Dodgers: Fernando Valenzuela Speaks Out On His Number Not Being Retired by the Team

The Dodgers will celebrate the 40th anniversary of Fernandomania coming to Los Angeles today. While the plans to celebrate Fernando remain a mystery until right before game time, fans will no doubt pack out the stadium. 

Fernando Valenzuela made his debut with the Dodgers late in 1980. But it was in 1981 that fans came out to Chavez Ravine every time he made his start. The young southpaw would come out of nowhere to absolutely dominate en route to a Rookie of the Year award and a Cy Young. 

Valenzuela spoke with the media ahead of his celebration on Sunday. When asked about how he felt about the Dodgers not retiring his number 34, Fernando gave the humble answer that you might come to expect from him. 

To me, it would be nice. Right now, I don’t see anyone wearing that number, so that would be nice, no? I don’t know what the Dodgers are thinking, but I’d be happy if somebody was wearing that number.

The Dodgers don’t have an exact policy in place for determining jersey numbers to retire. Every player that has a number retired with the team went on to be inducted into the Hall Of Fame, with the exception of Jim Gilliam. 

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Funny enough, Dodgers fans have been calling for Fernando to have his jersey retired for years. Could the team pull a fast one and include that in the ceremony this afternoon? We’ll just have to wait and see for ourselves.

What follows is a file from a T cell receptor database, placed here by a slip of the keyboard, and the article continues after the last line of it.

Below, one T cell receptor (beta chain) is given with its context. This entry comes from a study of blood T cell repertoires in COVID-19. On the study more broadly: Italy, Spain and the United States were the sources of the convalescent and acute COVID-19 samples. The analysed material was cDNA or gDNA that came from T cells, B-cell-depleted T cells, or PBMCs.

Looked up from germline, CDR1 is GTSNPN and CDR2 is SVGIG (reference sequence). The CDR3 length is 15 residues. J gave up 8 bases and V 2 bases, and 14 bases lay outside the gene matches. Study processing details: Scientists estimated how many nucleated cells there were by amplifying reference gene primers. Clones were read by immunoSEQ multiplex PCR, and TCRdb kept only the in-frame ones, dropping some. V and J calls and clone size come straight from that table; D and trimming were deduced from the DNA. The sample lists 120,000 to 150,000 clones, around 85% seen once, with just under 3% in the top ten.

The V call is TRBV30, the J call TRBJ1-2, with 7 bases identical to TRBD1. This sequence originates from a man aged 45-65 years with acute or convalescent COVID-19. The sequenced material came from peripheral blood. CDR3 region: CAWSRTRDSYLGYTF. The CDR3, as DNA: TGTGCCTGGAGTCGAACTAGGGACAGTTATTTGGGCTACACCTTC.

The Dodgers take on the Nationals in the final game of the series on Sunday afternoon. Clayton Kershaw will be on the bump for Los Angeles to face off against Washington’s Max Scherzer. 

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  1. Well, this is a no-brainer. Name one other player in L.A. history that was so omnipresent, so community galvanizing, so…L.A.!

    I’m sitting here trying to think of another player that had an era named after him. Fernandomania? Sure! But, anyone else? So, of course #34 should be retired…

  2. I don’t see why any players number should be retired.

    Retiring numbers is nonsense player worship.

    If there is any true honor is should be in a player being able to wear a past players number.

  3. I asked about this years ago in regards to Don Newcombe’s 36. The policy was only players inducted into the Baseball HOF were considered to have their Dodger number retired, with the exception of Jim Gilliam. Maybe new management will change this policy.